- The Two Serenades.
- Serenade No. 1 in D major, Op. 11
- Serenade No. 2 in A Major, Op. 16
A few days ago, I wrote about Ms. Helene Grimaud, and her performance of Brahms’ Piano Concerto #1, which was a revolutionary piece for the time in which it was composed. I love this work; for the Viennese public, however, who heard it first, this music was not adequately conservative and too bizarre.
Brahms’ response to the somewhat hostile reception of his First Piano Concerto was a sense of frustration. Yet he soon went to work to explore what he had to learn in order to write his own symphonies. The results are these two lovely serenades.
Brahms was learning his own approach to orchestration as he wrote these works, and to hear the enormity of what he learned makes one truly appreciative of his genius.
The Serenade #2 has an unusual orchestration: It is scored for a chamber orchestra, including double woodwinds, but omitting violins, trumpets, trombones, and percussion. Perhaps it is this unusual collection of instruments that is the cause of rare performances these days.
Ultimately, Brahms gained the confidence to write his First Symphony after mastering these orchestration techniques; but it took more than ten years before Brahms agreed to have his Symphony #1 published. The cloud of Beethoven was hanging heavily over him.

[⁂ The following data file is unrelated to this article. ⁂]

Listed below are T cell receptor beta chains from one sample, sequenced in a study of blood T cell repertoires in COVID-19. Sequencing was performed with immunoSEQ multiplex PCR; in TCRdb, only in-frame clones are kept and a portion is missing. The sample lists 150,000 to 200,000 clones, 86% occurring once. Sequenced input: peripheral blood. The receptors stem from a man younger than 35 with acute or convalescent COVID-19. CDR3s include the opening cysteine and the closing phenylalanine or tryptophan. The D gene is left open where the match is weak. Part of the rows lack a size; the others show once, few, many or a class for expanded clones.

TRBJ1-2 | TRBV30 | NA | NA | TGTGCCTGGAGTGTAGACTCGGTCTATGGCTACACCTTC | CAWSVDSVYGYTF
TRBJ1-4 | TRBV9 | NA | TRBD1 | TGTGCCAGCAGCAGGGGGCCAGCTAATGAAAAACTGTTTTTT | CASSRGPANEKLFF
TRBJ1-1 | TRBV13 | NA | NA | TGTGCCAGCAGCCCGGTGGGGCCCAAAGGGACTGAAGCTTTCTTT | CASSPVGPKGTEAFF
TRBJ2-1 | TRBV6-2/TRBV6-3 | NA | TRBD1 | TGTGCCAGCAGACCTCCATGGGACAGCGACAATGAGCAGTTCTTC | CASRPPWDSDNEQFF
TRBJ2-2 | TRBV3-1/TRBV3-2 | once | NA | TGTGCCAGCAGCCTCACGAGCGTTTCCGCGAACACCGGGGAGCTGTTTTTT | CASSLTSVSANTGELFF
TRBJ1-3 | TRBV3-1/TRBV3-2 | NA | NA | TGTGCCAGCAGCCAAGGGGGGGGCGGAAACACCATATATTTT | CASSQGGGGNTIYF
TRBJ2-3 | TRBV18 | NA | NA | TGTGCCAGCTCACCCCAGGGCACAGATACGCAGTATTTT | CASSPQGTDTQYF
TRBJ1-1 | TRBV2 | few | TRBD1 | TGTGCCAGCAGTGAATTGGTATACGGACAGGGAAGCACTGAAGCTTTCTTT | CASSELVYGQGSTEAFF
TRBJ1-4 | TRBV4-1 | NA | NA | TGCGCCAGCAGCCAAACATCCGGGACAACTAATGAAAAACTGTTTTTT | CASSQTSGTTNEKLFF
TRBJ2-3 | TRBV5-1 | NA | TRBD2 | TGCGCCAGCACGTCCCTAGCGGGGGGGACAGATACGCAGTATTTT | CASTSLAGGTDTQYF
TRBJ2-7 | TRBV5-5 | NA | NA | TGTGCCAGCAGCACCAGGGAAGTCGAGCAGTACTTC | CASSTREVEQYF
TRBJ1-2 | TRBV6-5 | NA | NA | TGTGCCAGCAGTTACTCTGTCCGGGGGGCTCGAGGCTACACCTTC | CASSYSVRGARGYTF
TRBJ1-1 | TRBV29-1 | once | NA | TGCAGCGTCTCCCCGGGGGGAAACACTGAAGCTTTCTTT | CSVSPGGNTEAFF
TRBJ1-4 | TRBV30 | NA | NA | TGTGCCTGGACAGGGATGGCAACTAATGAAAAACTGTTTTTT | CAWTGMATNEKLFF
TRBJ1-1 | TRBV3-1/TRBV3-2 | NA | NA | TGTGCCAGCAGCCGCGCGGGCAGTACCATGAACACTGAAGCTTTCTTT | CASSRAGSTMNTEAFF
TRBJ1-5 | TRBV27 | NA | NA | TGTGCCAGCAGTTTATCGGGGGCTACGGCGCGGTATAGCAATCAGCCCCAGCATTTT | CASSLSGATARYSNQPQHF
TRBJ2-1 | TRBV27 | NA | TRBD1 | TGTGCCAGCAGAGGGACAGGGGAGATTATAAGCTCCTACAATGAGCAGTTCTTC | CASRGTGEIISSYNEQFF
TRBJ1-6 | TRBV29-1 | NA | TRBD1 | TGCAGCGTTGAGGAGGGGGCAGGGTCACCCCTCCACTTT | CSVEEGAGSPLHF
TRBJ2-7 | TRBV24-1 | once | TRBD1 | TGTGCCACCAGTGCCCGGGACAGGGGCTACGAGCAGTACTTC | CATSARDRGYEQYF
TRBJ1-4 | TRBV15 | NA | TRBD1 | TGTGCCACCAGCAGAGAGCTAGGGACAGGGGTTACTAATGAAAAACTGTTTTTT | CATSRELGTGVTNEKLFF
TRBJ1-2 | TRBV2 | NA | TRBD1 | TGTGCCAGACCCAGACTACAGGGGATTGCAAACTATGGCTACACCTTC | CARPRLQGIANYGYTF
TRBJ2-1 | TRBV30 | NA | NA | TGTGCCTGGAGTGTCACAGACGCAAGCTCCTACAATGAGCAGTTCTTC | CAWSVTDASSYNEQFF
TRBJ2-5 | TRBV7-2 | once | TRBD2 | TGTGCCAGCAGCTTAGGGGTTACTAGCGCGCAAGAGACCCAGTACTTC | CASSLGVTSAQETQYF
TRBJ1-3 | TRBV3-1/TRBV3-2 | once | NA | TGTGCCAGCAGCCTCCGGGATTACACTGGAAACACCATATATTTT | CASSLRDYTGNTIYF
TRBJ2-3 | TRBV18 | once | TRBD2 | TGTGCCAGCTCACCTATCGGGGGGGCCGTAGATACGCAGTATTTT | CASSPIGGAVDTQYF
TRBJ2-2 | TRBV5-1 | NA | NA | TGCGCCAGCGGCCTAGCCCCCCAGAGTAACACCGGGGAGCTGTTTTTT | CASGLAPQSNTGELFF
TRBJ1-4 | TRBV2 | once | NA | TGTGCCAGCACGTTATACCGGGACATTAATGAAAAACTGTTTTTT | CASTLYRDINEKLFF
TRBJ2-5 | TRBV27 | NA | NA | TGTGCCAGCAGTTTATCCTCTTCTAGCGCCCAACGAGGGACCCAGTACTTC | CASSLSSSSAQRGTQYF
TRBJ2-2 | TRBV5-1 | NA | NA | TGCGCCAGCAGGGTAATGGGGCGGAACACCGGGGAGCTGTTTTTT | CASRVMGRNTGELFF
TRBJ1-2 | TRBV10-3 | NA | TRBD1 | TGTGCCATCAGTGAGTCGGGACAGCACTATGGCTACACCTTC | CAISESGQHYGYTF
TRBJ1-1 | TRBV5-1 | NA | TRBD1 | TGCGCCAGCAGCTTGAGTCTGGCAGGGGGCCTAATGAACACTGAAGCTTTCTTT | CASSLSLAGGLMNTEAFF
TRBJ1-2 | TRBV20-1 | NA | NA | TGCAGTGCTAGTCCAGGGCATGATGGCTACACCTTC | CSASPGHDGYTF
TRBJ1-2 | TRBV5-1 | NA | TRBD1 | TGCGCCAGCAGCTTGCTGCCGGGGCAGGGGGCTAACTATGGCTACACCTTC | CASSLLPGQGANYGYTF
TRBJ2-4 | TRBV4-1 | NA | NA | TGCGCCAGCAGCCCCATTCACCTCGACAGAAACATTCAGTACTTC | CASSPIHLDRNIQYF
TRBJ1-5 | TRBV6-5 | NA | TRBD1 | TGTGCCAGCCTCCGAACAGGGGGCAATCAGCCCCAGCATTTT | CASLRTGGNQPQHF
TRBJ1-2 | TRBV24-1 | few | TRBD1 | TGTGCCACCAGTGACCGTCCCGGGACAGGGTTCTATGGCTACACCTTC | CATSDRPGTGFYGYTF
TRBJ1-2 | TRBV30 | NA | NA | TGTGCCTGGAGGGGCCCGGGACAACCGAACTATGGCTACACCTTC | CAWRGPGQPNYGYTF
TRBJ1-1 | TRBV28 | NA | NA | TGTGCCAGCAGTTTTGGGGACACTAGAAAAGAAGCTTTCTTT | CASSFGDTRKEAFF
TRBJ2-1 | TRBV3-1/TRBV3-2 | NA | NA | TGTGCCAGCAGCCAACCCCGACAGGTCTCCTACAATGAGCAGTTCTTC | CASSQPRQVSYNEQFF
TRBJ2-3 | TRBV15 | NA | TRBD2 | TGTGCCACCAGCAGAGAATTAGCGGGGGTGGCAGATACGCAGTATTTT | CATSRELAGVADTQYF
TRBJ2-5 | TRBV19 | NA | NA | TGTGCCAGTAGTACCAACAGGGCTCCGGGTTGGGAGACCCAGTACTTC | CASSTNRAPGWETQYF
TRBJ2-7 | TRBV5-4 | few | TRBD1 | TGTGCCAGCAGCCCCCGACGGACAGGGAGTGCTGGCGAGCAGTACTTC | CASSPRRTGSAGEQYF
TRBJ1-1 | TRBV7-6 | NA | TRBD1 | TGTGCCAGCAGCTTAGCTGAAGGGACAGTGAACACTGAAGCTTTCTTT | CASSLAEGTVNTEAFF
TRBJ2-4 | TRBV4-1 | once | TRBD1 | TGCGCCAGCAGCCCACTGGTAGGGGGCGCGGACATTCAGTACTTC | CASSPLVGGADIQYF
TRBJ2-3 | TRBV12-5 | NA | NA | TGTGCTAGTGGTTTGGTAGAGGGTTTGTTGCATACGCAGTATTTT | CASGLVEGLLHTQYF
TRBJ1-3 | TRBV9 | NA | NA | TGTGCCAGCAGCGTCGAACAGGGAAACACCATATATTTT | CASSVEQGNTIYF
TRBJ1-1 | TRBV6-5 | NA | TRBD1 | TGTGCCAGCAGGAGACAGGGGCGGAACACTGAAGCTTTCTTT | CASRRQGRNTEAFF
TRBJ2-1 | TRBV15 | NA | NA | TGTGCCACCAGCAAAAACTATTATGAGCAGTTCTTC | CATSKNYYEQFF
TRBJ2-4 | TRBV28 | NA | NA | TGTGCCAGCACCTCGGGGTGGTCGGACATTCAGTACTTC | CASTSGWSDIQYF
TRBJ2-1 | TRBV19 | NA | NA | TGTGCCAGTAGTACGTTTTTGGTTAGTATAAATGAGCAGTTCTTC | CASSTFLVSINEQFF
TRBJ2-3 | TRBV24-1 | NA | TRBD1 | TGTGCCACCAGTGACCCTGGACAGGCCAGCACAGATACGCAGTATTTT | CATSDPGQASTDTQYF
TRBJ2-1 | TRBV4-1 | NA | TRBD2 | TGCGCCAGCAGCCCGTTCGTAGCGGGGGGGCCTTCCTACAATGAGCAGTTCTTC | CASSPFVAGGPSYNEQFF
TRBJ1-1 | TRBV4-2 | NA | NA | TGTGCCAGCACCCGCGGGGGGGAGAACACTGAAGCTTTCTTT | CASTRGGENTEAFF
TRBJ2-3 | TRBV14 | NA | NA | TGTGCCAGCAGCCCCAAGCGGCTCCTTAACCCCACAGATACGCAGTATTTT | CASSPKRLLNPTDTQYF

On this CD, Riccardo Chailly turns his attention to Brahms’ two Serenades. This excellent recording should renew interest in these unjustly neglected and rarely performed works.
Chailly and his Leipzig orchestra restore an importance to these works. Under Chailly’s direction they emerge not just as precursors of the four Brahms symphonies, but as powerful and individual works in their own right.
Here is the lovely Brahms Serenade #2 in A-Major:
And next, here is the Serenade #1, as performed by the Philharmonie Utrecht:
Tags: Johannes Brahms, Serenades #1 and 2, Riccardo Chailly, Gewandhausorchester Leipzig